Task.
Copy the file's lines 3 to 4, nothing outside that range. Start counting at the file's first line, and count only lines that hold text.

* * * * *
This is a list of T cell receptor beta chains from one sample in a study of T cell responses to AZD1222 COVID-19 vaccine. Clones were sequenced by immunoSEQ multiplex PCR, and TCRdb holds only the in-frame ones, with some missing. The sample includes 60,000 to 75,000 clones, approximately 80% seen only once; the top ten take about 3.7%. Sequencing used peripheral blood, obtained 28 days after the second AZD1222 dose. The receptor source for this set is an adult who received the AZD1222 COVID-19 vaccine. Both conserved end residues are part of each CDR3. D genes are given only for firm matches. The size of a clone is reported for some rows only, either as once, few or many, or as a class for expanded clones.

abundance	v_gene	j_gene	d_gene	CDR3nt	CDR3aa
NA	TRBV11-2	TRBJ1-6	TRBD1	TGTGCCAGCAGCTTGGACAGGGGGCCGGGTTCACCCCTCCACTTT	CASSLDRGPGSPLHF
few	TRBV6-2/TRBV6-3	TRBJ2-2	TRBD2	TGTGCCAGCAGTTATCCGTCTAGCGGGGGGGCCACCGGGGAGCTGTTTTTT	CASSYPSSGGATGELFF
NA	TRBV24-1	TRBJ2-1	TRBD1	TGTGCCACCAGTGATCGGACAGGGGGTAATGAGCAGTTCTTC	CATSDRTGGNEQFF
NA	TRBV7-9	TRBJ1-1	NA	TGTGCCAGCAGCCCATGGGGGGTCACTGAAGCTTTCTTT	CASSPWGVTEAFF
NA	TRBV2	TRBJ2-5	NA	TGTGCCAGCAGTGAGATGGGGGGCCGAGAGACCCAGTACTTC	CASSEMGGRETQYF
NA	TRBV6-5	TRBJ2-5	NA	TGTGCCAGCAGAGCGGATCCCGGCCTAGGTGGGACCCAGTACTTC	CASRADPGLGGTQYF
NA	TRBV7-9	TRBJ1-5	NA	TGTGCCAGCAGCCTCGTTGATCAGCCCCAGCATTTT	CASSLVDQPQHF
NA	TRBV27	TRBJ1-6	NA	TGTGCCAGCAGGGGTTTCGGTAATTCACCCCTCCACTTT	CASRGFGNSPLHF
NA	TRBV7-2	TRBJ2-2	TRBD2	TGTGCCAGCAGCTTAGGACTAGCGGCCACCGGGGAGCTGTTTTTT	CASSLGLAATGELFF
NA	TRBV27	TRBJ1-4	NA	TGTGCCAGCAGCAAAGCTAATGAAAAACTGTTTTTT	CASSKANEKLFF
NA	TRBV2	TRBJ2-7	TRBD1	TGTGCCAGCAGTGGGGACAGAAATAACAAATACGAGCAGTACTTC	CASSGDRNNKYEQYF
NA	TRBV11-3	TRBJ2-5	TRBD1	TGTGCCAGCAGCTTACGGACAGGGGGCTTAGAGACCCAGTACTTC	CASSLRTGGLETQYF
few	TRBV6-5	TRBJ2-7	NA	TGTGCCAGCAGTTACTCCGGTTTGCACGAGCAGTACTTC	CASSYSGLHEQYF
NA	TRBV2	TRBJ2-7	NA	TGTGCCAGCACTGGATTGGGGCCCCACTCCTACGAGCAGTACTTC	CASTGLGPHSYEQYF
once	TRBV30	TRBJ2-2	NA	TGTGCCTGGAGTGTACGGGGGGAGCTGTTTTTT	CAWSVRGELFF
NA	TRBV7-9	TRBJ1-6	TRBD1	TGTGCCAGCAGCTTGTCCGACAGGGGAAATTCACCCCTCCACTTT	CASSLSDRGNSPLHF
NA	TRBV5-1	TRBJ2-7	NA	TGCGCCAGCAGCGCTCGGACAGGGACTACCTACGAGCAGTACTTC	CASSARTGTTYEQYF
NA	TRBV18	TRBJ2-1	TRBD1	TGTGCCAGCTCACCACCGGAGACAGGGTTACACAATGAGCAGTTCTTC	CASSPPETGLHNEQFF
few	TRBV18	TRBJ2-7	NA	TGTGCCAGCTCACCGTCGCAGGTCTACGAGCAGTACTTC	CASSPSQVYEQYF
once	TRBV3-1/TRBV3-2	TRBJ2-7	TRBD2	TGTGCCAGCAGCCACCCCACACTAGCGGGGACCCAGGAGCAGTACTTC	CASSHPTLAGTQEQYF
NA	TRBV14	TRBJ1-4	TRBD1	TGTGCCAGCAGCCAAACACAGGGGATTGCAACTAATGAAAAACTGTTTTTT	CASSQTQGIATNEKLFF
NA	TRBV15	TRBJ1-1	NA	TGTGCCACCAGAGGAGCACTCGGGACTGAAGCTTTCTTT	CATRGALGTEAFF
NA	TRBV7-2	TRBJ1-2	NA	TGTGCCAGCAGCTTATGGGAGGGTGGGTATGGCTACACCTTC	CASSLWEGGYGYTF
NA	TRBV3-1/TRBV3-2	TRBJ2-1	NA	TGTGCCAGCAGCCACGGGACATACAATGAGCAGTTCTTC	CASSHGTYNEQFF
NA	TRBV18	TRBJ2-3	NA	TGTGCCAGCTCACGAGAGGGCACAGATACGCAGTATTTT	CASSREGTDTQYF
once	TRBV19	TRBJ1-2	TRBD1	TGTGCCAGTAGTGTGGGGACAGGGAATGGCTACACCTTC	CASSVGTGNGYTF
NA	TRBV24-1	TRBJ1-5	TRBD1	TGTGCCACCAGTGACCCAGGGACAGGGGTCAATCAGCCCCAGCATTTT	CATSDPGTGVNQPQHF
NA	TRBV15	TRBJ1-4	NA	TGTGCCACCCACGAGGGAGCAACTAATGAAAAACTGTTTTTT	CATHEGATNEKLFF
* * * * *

NA	TRBV11-2	TRBJ1-6	TRBD1	TGTGCCAGCAGCTTGGACAGGGGGCCGGGTTCACCCCTCCACTTT	CASSLDRGPGSPLHF
few	TRBV6-2/TRBV6-3	TRBJ2-2	TRBD2	TGTGCCAGCAGTTATCCGTCTAGCGGGGGGGCCACCGGGGAGCTGTTTTTT	CASSYPSSGGATGELFF